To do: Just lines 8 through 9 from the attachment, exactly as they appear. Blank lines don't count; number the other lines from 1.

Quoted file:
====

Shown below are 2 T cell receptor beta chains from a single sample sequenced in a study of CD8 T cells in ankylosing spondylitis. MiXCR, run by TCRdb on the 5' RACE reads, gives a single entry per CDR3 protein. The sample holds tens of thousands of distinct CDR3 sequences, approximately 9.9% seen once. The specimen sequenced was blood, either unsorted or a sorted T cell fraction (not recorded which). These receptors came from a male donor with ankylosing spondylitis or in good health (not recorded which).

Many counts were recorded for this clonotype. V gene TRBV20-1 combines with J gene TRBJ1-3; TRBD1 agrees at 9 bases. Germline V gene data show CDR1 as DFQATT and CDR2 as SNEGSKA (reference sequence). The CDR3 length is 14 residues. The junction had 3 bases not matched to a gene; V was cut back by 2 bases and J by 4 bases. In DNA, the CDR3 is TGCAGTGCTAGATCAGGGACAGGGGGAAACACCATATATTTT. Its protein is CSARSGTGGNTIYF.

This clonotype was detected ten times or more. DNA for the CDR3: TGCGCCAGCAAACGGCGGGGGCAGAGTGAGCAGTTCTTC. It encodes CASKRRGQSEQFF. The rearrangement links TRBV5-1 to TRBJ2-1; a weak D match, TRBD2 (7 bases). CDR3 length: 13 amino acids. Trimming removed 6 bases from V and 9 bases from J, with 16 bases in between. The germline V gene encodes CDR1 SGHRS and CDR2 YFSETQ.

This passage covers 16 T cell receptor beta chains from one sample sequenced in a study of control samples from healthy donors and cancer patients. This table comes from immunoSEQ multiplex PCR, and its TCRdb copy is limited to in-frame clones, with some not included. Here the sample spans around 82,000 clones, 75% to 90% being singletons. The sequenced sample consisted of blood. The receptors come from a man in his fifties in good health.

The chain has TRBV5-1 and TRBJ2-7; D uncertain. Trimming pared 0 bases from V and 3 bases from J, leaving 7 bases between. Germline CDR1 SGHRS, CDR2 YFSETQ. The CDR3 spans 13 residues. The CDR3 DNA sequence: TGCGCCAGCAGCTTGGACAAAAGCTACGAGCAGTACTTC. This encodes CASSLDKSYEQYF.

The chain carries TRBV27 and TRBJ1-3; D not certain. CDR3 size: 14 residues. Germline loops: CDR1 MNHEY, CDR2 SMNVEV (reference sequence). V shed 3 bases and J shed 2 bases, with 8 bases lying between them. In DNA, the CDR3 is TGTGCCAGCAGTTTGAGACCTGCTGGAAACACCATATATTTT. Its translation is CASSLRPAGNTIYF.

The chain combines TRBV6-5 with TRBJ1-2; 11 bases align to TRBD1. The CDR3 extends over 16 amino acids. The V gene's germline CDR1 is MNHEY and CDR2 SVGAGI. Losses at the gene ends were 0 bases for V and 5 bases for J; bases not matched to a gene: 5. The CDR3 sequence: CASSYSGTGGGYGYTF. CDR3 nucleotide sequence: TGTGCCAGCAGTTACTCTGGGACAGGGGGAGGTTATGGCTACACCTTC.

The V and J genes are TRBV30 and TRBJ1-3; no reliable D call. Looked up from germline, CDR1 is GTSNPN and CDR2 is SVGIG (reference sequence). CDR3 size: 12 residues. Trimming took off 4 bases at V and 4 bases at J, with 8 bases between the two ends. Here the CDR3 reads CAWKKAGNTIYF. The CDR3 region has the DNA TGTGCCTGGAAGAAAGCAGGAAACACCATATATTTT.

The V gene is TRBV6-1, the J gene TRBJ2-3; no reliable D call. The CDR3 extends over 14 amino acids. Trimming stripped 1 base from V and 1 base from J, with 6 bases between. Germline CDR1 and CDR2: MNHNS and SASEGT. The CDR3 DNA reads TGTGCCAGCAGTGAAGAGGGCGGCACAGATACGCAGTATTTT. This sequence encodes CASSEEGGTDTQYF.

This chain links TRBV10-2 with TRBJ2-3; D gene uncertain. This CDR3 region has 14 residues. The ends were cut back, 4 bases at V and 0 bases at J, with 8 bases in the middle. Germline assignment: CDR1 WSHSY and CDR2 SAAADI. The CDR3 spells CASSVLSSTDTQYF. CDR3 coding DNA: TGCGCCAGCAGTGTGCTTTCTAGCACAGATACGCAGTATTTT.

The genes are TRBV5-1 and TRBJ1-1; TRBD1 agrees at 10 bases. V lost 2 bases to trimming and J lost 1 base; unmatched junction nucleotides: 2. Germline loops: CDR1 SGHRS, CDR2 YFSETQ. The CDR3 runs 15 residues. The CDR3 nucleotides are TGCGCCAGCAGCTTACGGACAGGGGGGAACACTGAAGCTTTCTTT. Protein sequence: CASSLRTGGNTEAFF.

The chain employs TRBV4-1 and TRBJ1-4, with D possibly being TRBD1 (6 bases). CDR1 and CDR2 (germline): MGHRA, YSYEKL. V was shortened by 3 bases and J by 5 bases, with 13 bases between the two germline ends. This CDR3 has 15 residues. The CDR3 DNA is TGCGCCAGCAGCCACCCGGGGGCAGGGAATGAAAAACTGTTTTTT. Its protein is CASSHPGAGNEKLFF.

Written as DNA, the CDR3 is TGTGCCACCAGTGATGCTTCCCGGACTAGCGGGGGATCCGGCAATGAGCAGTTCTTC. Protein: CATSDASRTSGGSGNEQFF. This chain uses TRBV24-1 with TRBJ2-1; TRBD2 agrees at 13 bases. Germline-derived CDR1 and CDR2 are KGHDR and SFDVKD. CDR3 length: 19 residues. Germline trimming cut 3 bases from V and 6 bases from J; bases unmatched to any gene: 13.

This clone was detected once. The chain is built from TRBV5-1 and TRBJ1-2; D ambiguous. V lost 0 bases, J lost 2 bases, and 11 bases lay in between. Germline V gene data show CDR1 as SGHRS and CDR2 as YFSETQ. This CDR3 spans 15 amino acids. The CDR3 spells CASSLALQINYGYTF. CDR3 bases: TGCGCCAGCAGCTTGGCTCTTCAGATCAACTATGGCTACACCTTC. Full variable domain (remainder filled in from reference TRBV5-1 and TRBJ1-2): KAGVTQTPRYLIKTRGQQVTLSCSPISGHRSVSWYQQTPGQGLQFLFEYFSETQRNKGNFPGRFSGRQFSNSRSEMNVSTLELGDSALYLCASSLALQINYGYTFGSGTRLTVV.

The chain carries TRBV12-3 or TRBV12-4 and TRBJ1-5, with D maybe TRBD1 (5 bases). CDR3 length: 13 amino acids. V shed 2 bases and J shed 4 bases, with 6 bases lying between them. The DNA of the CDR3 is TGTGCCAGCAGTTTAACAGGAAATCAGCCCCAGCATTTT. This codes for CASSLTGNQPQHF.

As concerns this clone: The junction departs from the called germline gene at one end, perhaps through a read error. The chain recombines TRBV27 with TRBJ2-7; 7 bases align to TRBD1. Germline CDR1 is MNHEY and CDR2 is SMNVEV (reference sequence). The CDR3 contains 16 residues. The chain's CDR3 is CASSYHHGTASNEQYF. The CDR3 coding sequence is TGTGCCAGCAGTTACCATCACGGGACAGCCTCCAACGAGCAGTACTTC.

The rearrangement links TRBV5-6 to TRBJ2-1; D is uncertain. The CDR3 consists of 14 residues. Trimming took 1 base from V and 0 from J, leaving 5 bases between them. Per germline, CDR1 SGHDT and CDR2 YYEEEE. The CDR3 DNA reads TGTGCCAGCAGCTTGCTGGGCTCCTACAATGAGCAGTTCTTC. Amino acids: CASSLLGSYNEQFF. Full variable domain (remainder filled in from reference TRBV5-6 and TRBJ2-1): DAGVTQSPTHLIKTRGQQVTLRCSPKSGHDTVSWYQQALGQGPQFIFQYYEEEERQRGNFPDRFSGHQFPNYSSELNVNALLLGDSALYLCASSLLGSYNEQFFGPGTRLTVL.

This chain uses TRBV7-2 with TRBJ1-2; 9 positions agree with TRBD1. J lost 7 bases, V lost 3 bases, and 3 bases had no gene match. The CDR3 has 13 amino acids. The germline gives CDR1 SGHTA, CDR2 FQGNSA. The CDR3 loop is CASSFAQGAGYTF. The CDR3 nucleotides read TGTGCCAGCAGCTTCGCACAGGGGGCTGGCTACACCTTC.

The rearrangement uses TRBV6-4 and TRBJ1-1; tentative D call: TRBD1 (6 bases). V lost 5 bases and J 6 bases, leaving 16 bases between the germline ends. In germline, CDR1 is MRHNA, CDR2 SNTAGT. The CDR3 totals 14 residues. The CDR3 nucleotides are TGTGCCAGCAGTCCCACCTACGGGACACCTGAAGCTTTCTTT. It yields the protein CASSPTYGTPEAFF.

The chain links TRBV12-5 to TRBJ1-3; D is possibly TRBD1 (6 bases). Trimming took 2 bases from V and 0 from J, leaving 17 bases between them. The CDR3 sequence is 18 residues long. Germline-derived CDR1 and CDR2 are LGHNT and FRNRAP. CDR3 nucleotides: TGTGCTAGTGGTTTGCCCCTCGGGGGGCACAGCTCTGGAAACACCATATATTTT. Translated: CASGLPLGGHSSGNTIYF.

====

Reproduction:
The V and J genes are TRBV30 and TRBJ1-3; no reliable D call. Looked up from germline, CDR1 is GTSNPN and CDR2 is SVGIG (reference sequence). CDR3 size: 12 residues. Trimming took off 4 bases at V and 4 bases at J, with 8 bases between the two ends. Here the CDR3 reads CAWKKAGNTIYF. The CDR3 region has the DNA TGTGCCTGGAAGAAAGCAGGAAACACCATATATTTT.

The V gene is TRBV6-1, the J gene TRBJ2-3; no reliable D call. The CDR3 extends over 14 amino acids. Trimming stripped 1 base from V and 1 base from J, with 6 bases between. Germline CDR1 and CDR2: MNHNS and SASEGT. The CDR3 DNA reads TGTGCCAGCAGTGAAGAGGGCGGCACAGATACGCAGTATTTT. This sequence encodes CASSEEGGTDTQYF.